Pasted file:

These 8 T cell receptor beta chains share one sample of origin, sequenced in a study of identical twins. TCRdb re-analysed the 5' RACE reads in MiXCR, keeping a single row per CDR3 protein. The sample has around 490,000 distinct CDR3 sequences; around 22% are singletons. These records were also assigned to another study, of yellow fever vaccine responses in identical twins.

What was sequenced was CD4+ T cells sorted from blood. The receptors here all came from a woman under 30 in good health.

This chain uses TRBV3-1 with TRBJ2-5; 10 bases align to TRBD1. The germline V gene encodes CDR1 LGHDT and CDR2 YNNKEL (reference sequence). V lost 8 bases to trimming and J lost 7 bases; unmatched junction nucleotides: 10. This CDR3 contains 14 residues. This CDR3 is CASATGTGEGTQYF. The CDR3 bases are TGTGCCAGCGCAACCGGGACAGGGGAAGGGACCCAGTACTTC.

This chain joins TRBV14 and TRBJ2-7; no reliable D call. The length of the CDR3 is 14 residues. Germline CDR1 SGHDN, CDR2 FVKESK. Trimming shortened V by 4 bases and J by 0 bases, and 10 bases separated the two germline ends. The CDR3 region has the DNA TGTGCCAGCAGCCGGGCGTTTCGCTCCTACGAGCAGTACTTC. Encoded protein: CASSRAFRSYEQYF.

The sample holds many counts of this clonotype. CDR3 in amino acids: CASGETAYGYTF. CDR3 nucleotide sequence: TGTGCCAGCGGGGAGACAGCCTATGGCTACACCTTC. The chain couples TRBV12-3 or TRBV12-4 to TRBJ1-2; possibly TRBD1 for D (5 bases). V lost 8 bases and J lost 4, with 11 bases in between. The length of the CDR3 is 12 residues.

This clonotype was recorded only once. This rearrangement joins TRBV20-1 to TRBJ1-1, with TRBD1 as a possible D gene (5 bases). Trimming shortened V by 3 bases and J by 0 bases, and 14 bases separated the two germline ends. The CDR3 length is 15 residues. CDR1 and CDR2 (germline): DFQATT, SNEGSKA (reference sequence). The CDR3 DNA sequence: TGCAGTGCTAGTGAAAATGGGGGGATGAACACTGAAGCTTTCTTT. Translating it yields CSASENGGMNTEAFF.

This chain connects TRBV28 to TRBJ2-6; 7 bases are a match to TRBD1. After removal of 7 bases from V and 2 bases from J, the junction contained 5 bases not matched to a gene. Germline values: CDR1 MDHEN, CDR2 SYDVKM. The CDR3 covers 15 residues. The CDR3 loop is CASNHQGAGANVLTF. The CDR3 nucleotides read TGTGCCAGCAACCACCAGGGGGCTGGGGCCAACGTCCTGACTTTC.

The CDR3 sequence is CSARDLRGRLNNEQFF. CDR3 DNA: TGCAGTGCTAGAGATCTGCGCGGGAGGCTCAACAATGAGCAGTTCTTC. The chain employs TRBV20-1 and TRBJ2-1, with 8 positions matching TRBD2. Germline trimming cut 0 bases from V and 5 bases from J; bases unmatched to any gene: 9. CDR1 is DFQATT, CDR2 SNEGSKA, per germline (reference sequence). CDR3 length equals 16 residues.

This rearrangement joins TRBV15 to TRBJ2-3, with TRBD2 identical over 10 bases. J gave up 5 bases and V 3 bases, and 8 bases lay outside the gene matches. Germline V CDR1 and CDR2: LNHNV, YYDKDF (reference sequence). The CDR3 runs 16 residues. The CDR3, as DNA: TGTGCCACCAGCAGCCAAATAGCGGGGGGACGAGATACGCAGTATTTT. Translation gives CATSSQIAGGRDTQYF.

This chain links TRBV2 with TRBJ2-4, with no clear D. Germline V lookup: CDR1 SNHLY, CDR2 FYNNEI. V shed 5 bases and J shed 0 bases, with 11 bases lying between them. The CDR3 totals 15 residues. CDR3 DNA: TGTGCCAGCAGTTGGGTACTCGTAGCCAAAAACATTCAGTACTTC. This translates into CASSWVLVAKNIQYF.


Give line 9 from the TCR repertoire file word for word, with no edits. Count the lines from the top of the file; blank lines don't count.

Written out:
This rearrangement joins TRBV15 to TRBJ2-3, with TRBD2 identical over 10 bases. J gave up 5 bases and V 3 bases, and 8 bases lay outside the gene matches. Germline V CDR1 and CDR2: LNHNV, YYDKDF (reference sequence). The CDR3 runs 16 residues. The CDR3, as DNA: TGTGCCACCAGCAGCCAAATAGCGGGGGGACGAGATACGCAGTATTTT. Translation gives CATSSQIAGGRDTQYF.